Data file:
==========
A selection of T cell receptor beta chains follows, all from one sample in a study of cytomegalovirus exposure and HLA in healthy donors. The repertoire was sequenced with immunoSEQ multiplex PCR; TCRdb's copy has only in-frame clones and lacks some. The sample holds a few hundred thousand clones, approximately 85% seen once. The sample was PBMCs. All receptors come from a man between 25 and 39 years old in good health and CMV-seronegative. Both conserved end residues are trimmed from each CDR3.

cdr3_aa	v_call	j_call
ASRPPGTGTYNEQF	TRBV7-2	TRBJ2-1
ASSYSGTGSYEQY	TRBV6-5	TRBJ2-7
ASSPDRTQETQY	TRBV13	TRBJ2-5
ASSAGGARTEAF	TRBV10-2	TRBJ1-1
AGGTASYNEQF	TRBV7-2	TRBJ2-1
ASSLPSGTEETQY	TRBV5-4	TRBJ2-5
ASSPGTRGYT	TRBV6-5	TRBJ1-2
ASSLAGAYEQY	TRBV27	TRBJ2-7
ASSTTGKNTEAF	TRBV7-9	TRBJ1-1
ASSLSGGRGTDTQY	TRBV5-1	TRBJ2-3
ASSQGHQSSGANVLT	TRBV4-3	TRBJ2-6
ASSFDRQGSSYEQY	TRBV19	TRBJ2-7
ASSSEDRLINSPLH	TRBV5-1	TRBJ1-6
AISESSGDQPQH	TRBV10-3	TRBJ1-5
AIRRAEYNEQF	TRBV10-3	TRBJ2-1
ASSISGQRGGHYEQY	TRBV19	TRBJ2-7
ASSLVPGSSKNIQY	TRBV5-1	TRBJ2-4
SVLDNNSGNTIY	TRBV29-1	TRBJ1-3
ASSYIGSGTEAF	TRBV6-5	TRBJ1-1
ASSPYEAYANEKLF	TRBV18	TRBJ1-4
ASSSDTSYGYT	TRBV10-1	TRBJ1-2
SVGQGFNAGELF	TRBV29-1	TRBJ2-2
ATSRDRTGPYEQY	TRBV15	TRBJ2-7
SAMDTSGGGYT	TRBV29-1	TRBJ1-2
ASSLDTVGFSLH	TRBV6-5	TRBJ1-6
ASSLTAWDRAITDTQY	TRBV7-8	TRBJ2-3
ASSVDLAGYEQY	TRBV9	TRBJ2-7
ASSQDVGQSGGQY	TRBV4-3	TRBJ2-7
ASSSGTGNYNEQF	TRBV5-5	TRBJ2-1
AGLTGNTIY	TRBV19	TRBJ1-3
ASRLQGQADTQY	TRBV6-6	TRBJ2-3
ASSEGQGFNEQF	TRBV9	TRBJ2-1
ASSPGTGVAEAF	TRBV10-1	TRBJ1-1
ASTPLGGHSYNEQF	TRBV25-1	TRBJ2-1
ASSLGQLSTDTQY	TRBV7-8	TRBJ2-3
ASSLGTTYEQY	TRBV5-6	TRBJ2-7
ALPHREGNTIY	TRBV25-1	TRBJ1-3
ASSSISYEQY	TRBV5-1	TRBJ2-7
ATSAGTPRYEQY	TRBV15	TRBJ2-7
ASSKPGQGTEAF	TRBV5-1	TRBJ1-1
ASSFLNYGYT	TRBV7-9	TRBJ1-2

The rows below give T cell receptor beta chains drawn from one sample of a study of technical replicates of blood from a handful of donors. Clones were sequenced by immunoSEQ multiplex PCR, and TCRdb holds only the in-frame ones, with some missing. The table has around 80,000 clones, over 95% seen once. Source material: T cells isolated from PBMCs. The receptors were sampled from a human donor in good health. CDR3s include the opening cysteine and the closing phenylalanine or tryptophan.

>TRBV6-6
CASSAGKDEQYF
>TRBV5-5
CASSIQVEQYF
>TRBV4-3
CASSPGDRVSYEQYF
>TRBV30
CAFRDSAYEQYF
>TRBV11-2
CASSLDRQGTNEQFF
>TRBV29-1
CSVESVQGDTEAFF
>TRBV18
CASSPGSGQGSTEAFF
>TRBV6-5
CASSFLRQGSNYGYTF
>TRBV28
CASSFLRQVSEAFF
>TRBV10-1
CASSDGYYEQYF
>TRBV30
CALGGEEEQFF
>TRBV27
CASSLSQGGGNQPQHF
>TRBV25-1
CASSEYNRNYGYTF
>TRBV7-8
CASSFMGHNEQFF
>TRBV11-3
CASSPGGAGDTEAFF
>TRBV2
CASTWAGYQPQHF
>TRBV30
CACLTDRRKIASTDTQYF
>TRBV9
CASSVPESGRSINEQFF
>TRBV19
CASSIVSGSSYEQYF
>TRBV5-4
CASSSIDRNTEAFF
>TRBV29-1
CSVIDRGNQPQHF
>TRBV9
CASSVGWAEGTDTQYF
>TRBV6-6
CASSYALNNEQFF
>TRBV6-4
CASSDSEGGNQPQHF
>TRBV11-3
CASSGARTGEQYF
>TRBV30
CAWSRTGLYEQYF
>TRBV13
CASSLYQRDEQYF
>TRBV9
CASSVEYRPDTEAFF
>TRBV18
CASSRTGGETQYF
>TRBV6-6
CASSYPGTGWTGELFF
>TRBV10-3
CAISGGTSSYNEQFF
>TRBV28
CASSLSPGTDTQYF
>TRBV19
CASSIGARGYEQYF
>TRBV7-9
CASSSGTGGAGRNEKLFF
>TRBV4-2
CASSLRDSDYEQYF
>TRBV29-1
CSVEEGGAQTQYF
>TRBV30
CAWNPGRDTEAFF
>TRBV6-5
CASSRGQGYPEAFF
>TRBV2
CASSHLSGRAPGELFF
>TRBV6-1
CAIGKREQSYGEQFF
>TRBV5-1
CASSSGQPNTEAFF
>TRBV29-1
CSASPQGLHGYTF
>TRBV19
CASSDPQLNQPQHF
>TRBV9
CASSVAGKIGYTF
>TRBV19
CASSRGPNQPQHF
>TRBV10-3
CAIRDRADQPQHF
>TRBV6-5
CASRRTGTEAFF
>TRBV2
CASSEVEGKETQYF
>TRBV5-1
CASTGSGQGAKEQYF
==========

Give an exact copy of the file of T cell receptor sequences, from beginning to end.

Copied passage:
A selection of T cell receptor beta chains follows, all from one sample in a study of cytomegalovirus exposure and HLA in healthy donors. The repertoire was sequenced with immunoSEQ multiplex PCR; TCRdb's copy has only in-frame clones and lacks some. The sample holds a few hundred thousand clones, approximately 85% seen once. The sample was PBMCs. All receptors come from a man between 25 and 39 years old in good health and CMV-seronegative. Both conserved end residues are trimmed from each CDR3.

cdr3_aa	v_call	j_call
ASRPPGTGTYNEQF	TRBV7-2	TRBJ2-1
ASSYSGTGSYEQY	TRBV6-5	TRBJ2-7
ASSPDRTQETQY	TRBV13	TRBJ2-5
ASSAGGARTEAF	TRBV10-2	TRBJ1-1
AGGTASYNEQF	TRBV7-2	TRBJ2-1
ASSLPSGTEETQY	TRBV5-4	TRBJ2-5
ASSPGTRGYT	TRBV6-5	TRBJ1-2
ASSLAGAYEQY	TRBV27	TRBJ2-7
ASSTTGKNTEAF	TRBV7-9	TRBJ1-1
ASSLSGGRGTDTQY	TRBV5-1	TRBJ2-3
ASSQGHQSSGANVLT	TRBV4-3	TRBJ2-6
ASSFDRQGSSYEQY	TRBV19	TRBJ2-7
ASSSEDRLINSPLH	TRBV5-1	TRBJ1-6
AISESSGDQPQH	TRBV10-3	TRBJ1-5
AIRRAEYNEQF	TRBV10-3	TRBJ2-1
ASSISGQRGGHYEQY	TRBV19	TRBJ2-7
ASSLVPGSSKNIQY	TRBV5-1	TRBJ2-4
SVLDNNSGNTIY	TRBV29-1	TRBJ1-3
ASSYIGSGTEAF	TRBV6-5	TRBJ1-1
ASSPYEAYANEKLF	TRBV18	TRBJ1-4
ASSSDTSYGYT	TRBV10-1	TRBJ1-2
SVGQGFNAGELF	TRBV29-1	TRBJ2-2
ATSRDRTGPYEQY	TRBV15	TRBJ2-7
SAMDTSGGGYT	TRBV29-1	TRBJ1-2
ASSLDTVGFSLH	TRBV6-5	TRBJ1-6
ASSLTAWDRAITDTQY	TRBV7-8	TRBJ2-3
ASSVDLAGYEQY	TRBV9	TRBJ2-7
ASSQDVGQSGGQY	TRBV4-3	TRBJ2-7
ASSSGTGNYNEQF	TRBV5-5	TRBJ2-1
AGLTGNTIY	TRBV19	TRBJ1-3
ASRLQGQADTQY	TRBV6-6	TRBJ2-3
ASSEGQGFNEQF	TRBV9	TRBJ2-1
ASSPGTGVAEAF	TRBV10-1	TRBJ1-1
ASTPLGGHSYNEQF	TRBV25-1	TRBJ2-1
ASSLGQLSTDTQY	TRBV7-8	TRBJ2-3
ASSLGTTYEQY	TRBV5-6	TRBJ2-7
ALPHREGNTIY	TRBV25-1	TRBJ1-3
ASSSISYEQY	TRBV5-1	TRBJ2-7
ATSAGTPRYEQY	TRBV15	TRBJ2-7
ASSKPGQGTEAF	TRBV5-1	TRBJ1-1
ASSFLNYGYT	TRBV7-9	TRBJ1-2

The rows below give T cell receptor beta chains drawn from one sample of a study of technical replicates of blood from a handful of donors. Clones were sequenced by immunoSEQ multiplex PCR, and TCRdb holds only the in-frame ones, with some missing. The table has around 80,000 clones, over 95% seen once. Source material: T cells isolated from PBMCs. The receptors were sampled from a human donor in good health. CDR3s include the opening cysteine and the closing phenylalanine or tryptophan.

>TRBV6-6
CASSAGKDEQYF
>TRBV5-5
CASSIQVEQYF
>TRBV4-3
CASSPGDRVSYEQYF
>TRBV30
CAFRDSAYEQYF
>TRBV11-2
CASSLDRQGTNEQFF
>TRBV29-1
CSVESVQGDTEAFF
>TRBV18
CASSPGSGQGSTEAFF
>TRBV6-5
CASSFLRQGSNYGYTF
>TRBV28
CASSFLRQVSEAFF
>TRBV10-1
CASSDGYYEQYF
>TRBV30
CALGGEEEQFF
>TRBV27
CASSLSQGGGNQPQHF
>TRBV25-1
CASSEYNRNYGYTF
>TRBV7-8
CASSFMGHNEQFF
>TRBV11-3
CASSPGGAGDTEAFF
>TRBV2
CASTWAGYQPQHF
>TRBV30
CACLTDRRKIASTDTQYF
>TRBV9
CASSVPESGRSINEQFF
>TRBV19
CASSIVSGSSYEQYF
>TRBV5-4
CASSSIDRNTEAFF
>TRBV29-1
CSVIDRGNQPQHF
>TRBV9
CASSVGWAEGTDTQYF
>TRBV6-6
CASSYALNNEQFF
>TRBV6-4
CASSDSEGGNQPQHF
>TRBV11-3
CASSGARTGEQYF
>TRBV30
CAWSRTGLYEQYF
>TRBV13
CASSLYQRDEQYF
>TRBV9
CASSVEYRPDTEAFF
>TRBV18
CASSRTGGETQYF
>TRBV6-6
CASSYPGTGWTGELFF
>TRBV10-3
CAISGGTSSYNEQFF
>TRBV28
CASSLSPGTDTQYF
>TRBV19
CASSIGARGYEQYF
>TRBV7-9
CASSSGTGGAGRNEKLFF
>TRBV4-2
CASSLRDSDYEQYF
>TRBV29-1
CSVEEGGAQTQYF
>TRBV30
CAWNPGRDTEAFF
>TRBV6-5
CASSRGQGYPEAFF
>TRBV2
CASSHLSGRAPGELFF
>TRBV6-1
CAIGKREQSYGEQFF
>TRBV5-1
CASSSGQPNTEAFF
>TRBV29-1
CSASPQGLHGYTF
>TRBV19
CASSDPQLNQPQHF
>TRBV9
CASSVAGKIGYTF
>TRBV19
CASSRGPNQPQHF
>TRBV10-3
CAIRDRADQPQHF
>TRBV6-5
CASRRTGTEAFF
>TRBV2
CASSEVEGKETQYF
>TRBV5-1
CASTGSGQGAKEQYF